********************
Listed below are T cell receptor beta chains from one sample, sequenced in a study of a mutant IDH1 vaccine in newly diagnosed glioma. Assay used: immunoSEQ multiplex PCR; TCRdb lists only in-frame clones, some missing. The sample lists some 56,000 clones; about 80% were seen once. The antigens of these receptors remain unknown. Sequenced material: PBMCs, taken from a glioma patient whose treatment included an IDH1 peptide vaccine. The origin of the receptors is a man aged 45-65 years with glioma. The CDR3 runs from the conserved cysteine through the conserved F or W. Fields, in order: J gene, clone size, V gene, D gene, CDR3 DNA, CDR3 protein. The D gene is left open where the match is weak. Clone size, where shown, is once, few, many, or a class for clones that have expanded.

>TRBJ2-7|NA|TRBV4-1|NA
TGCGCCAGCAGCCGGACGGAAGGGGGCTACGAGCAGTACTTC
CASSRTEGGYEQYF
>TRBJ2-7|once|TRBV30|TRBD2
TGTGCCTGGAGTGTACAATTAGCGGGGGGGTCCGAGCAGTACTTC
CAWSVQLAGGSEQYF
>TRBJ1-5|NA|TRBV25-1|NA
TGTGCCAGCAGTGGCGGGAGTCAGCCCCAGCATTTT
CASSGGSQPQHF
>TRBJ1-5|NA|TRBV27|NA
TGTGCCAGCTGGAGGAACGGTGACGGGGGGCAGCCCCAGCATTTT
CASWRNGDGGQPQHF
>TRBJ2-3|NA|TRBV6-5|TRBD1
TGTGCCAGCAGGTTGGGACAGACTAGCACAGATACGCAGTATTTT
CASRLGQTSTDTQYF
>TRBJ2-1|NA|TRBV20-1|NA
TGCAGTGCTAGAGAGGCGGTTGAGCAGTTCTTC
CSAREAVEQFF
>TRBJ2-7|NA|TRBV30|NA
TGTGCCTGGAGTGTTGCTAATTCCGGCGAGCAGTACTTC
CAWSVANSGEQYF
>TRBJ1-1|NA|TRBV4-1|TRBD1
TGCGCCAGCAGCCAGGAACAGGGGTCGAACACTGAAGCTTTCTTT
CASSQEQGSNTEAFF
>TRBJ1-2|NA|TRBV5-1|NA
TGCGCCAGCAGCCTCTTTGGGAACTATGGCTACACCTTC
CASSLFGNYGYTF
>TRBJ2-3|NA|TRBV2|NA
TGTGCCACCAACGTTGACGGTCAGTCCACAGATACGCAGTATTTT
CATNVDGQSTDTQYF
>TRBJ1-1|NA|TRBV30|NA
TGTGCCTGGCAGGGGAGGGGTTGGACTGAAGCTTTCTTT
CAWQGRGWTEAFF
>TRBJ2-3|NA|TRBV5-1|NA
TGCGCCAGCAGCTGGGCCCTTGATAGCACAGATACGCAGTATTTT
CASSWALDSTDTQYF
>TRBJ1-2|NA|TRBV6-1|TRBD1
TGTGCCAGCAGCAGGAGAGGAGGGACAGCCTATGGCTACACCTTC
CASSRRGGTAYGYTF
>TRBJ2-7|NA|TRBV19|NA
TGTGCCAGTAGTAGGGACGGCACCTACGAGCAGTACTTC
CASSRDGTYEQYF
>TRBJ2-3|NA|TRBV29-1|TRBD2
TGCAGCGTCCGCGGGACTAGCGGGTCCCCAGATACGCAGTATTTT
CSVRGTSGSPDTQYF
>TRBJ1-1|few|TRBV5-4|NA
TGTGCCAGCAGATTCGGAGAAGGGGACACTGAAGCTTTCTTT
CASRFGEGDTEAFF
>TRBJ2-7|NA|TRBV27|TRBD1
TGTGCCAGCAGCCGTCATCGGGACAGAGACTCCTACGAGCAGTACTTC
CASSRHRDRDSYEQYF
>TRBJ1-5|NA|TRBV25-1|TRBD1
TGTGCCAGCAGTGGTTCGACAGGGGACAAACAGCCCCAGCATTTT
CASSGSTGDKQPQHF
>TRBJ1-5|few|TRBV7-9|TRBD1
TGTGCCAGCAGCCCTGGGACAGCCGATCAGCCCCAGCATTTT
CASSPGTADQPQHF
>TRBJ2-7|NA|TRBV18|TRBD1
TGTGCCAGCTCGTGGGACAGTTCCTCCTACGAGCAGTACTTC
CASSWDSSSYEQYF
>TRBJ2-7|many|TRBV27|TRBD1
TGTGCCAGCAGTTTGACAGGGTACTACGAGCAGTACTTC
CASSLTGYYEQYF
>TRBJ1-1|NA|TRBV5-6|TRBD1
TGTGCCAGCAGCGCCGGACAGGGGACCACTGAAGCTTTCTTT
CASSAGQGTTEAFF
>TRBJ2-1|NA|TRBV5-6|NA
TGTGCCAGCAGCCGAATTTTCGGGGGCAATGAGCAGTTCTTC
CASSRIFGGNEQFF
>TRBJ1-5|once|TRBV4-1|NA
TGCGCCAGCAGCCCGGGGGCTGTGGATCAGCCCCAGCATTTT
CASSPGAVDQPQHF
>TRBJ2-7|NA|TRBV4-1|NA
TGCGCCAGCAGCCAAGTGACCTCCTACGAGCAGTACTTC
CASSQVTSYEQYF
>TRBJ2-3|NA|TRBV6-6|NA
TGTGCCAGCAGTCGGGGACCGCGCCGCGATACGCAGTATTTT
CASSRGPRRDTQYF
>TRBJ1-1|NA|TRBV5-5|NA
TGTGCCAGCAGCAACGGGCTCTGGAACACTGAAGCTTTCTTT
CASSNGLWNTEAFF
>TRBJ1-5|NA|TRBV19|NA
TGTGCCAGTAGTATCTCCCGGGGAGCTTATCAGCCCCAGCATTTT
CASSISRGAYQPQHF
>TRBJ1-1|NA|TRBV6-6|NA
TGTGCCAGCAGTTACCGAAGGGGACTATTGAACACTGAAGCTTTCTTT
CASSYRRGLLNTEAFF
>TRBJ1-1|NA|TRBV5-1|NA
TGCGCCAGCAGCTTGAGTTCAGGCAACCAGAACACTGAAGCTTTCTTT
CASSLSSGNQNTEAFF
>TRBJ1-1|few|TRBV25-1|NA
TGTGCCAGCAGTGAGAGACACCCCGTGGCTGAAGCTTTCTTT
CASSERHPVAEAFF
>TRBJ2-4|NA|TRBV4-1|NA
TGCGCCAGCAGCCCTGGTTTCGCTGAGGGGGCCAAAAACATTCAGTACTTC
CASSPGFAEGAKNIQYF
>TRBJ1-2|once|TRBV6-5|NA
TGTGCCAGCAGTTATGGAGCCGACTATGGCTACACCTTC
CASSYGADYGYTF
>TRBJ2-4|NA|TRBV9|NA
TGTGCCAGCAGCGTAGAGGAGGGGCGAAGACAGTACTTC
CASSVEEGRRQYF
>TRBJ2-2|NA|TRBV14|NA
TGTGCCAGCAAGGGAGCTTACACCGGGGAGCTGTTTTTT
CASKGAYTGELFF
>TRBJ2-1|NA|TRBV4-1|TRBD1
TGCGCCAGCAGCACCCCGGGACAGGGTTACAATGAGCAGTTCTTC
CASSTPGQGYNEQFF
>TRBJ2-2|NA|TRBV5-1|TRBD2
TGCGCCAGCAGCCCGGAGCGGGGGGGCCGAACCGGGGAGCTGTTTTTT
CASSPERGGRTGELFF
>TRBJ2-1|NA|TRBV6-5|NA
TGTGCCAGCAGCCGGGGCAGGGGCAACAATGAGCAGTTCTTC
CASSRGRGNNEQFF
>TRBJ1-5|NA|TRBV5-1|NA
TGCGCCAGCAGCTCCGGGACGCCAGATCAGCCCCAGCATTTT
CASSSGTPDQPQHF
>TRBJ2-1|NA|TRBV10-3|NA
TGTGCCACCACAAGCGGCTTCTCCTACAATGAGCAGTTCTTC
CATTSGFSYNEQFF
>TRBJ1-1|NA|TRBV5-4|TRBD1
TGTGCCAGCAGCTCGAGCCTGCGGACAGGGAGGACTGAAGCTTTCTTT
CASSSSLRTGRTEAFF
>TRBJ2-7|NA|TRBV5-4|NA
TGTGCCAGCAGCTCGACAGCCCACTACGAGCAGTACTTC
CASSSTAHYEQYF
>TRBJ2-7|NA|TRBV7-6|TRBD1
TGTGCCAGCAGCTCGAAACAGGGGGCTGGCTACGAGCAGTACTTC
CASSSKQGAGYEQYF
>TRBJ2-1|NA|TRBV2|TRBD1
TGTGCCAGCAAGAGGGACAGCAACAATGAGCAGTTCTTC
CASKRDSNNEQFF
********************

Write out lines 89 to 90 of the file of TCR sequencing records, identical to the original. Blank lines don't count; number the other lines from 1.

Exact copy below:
>TRBJ1-1|NA|TRBV5-1|NA
TGCGCCAGCAGCTTGAGTTCAGGCAACCAGAACACTGAAGCTTTCTTT